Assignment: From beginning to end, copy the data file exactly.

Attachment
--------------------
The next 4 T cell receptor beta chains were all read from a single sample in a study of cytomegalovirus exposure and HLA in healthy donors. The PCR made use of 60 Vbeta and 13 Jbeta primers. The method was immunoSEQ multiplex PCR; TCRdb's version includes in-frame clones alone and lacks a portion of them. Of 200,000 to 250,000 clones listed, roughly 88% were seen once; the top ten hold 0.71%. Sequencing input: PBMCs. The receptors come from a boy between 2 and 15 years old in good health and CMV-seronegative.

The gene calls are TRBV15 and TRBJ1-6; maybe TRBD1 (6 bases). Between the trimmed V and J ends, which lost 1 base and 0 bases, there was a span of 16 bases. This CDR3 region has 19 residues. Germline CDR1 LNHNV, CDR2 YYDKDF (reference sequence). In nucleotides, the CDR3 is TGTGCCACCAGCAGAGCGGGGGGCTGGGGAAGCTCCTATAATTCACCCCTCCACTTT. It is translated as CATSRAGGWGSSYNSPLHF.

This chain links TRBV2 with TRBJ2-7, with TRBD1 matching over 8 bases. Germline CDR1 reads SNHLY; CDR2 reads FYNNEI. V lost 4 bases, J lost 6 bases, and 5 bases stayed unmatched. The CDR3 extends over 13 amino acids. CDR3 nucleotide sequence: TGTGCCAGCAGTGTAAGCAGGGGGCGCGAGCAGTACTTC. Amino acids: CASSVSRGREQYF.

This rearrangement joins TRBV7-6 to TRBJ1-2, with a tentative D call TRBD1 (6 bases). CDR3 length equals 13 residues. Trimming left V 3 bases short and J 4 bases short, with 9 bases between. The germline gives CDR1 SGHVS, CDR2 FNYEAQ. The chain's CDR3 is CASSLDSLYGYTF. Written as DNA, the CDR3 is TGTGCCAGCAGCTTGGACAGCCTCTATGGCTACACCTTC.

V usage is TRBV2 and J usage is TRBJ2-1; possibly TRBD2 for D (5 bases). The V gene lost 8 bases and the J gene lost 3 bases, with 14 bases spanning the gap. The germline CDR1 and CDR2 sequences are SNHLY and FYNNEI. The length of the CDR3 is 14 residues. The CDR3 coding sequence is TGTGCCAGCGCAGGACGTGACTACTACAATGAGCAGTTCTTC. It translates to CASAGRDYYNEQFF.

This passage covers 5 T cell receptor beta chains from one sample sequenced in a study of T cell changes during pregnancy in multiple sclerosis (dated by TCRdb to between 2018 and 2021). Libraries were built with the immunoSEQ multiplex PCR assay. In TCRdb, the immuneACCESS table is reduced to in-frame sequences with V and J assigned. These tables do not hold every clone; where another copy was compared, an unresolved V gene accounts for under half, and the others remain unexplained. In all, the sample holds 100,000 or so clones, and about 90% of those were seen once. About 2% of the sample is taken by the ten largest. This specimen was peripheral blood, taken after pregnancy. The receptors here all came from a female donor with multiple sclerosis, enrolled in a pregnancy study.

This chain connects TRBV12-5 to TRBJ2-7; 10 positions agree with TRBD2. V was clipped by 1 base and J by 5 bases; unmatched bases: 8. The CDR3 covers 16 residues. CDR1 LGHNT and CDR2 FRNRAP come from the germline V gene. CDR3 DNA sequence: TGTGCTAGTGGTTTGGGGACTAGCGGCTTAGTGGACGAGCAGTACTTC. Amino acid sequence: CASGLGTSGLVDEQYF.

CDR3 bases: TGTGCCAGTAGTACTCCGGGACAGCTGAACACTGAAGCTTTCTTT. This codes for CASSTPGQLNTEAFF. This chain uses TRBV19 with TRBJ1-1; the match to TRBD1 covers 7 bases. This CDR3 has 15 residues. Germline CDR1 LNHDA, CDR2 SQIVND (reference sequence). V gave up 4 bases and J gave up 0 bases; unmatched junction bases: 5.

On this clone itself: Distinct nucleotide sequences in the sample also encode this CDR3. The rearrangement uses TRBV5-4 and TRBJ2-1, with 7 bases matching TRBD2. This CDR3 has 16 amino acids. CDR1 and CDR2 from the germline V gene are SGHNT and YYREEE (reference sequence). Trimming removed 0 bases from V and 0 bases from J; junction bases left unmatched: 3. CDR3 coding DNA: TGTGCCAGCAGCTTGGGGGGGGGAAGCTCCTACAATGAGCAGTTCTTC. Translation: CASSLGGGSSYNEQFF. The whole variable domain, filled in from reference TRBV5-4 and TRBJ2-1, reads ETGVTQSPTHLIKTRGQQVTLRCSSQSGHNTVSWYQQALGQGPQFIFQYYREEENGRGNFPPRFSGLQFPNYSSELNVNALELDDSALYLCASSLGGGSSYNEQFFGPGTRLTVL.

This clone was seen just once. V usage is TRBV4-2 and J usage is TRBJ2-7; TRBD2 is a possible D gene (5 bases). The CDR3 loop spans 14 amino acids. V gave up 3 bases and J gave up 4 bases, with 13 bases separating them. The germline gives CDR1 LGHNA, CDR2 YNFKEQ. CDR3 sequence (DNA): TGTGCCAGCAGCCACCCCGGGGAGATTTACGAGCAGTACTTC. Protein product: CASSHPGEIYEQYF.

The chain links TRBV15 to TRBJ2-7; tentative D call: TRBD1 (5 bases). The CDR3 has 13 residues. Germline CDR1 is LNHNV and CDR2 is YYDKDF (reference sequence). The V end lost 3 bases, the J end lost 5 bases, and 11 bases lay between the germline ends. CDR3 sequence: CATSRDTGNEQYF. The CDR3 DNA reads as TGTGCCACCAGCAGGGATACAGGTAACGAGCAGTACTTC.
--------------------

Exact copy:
The next 4 T cell receptor beta chains were all read from a single sample in a study of cytomegalovirus exposure and HLA in healthy donors. The PCR made use of 60 Vbeta and 13 Jbeta primers. The method was immunoSEQ multiplex PCR; TCRdb's version includes in-frame clones alone and lacks a portion of them. Of 200,000 to 250,000 clones listed, roughly 88% were seen once; the top ten hold 0.71%. Sequencing input: PBMCs. The receptors come from a boy between 2 and 15 years old in good health and CMV-seronegative.

The gene calls are TRBV15 and TRBJ1-6; maybe TRBD1 (6 bases). Between the trimmed V and J ends, which lost 1 base and 0 bases, there was a span of 16 bases. This CDR3 region has 19 residues. Germline CDR1 LNHNV, CDR2 YYDKDF (reference sequence). In nucleotides, the CDR3 is TGTGCCACCAGCAGAGCGGGGGGCTGGGGAAGCTCCTATAATTCACCCCTCCACTTT. It is translated as CATSRAGGWGSSYNSPLHF.

This chain links TRBV2 with TRBJ2-7, with TRBD1 matching over 8 bases. Germline CDR1 reads SNHLY; CDR2 reads FYNNEI. V lost 4 bases, J lost 6 bases, and 5 bases stayed unmatched. The CDR3 extends over 13 amino acids. CDR3 nucleotide sequence: TGTGCCAGCAGTGTAAGCAGGGGGCGCGAGCAGTACTTC. Amino acids: CASSVSRGREQYF.

This rearrangement joins TRBV7-6 to TRBJ1-2, with a tentative D call TRBD1 (6 bases). CDR3 length equals 13 residues. Trimming left V 3 bases short and J 4 bases short, with 9 bases between. The germline gives CDR1 SGHVS, CDR2 FNYEAQ. The chain's CDR3 is CASSLDSLYGYTF. Written as DNA, the CDR3 is TGTGCCAGCAGCTTGGACAGCCTCTATGGCTACACCTTC.

V usage is TRBV2 and J usage is TRBJ2-1; possibly TRBD2 for D (5 bases). The V gene lost 8 bases and the J gene lost 3 bases, with 14 bases spanning the gap. The germline CDR1 and CDR2 sequences are SNHLY and FYNNEI. The length of the CDR3 is 14 residues. The CDR3 coding sequence is TGTGCCAGCGCAGGACGTGACTACTACAATGAGCAGTTCTTC. It translates to CASAGRDYYNEQFF.

This passage covers 5 T cell receptor beta chains from one sample sequenced in a study of T cell changes during pregnancy in multiple sclerosis (dated by TCRdb to between 2018 and 2021). Libraries were built with the immunoSEQ multiplex PCR assay. In TCRdb, the immuneACCESS table is reduced to in-frame sequences with V and J assigned. These tables do not hold every clone; where another copy was compared, an unresolved V gene accounts for under half, and the others remain unexplained. In all, the sample holds 100,000 or so clones, and about 90% of those were seen once. About 2% of the sample is taken by the ten largest. This specimen was peripheral blood, taken after pregnancy. The receptors here all came from a female donor with multiple sclerosis, enrolled in a pregnancy study.

This chain connects TRBV12-5 to TRBJ2-7; 10 positions agree with TRBD2. V was clipped by 1 base and J by 5 bases; unmatched bases: 8. The CDR3 covers 16 residues. CDR1 LGHNT and CDR2 FRNRAP come from the germline V gene. CDR3 DNA sequence: TGTGCTAGTGGTTTGGGGACTAGCGGCTTAGTGGACGAGCAGTACTTC. Amino acid sequence: CASGLGTSGLVDEQYF.

CDR3 bases: TGTGCCAGTAGTACTCCGGGACAGCTGAACACTGAAGCTTTCTTT. This codes for CASSTPGQLNTEAFF. This chain uses TRBV19 with TRBJ1-1; the match to TRBD1 covers 7 bases. This CDR3 has 15 residues. Germline CDR1 LNHDA, CDR2 SQIVND (reference sequence). V gave up 4 bases and J gave up 0 bases; unmatched junction bases: 5.

On this clone itself: Distinct nucleotide sequences in the sample also encode this CDR3. The rearrangement uses TRBV5-4 and TRBJ2-1, with 7 bases matching TRBD2. This CDR3 has 16 amino acids. CDR1 and CDR2 from the germline V gene are SGHNT and YYREEE (reference sequence). Trimming removed 0 bases from V and 0 bases from J; junction bases left unmatched: 3. CDR3 coding DNA: TGTGCCAGCAGCTTGGGGGGGGGAAGCTCCTACAATGAGCAGTTCTTC. Translation: CASSLGGGSSYNEQFF. The whole variable domain, filled in from reference TRBV5-4 and TRBJ2-1, reads ETGVTQSPTHLIKTRGQQVTLRCSSQSGHNTVSWYQQALGQGPQFIFQYYREEENGRGNFPPRFSGLQFPNYSSELNVNALELDDSALYLCASSLGGGSSYNEQFFGPGTRLTVL.

This clone was seen just once. V usage is TRBV4-2 and J usage is TRBJ2-7; TRBD2 is a possible D gene (5 bases). The CDR3 loop spans 14 amino acids. V gave up 3 bases and J gave up 4 bases, with 13 bases separating them. The germline gives CDR1 LGHNA, CDR2 YNFKEQ. CDR3 sequence (DNA): TGTGCCAGCAGCCACCCCGGGGAGATTTACGAGCAGTACTTC. Protein product: CASSHPGEIYEQYF.

The chain links TRBV15 to TRBJ2-7; tentative D call: TRBD1 (5 bases). The CDR3 has 13 residues. Germline CDR1 is LNHNV and CDR2 is YYDKDF (reference sequence). The V end lost 3 bases, the J end lost 5 bases, and 11 bases lay between the germline ends. CDR3 sequence: CATSRDTGNEQYF. The CDR3 DNA reads as TGTGCCACCAGCAGGGATACAGGTAACGAGCAGTACTTC.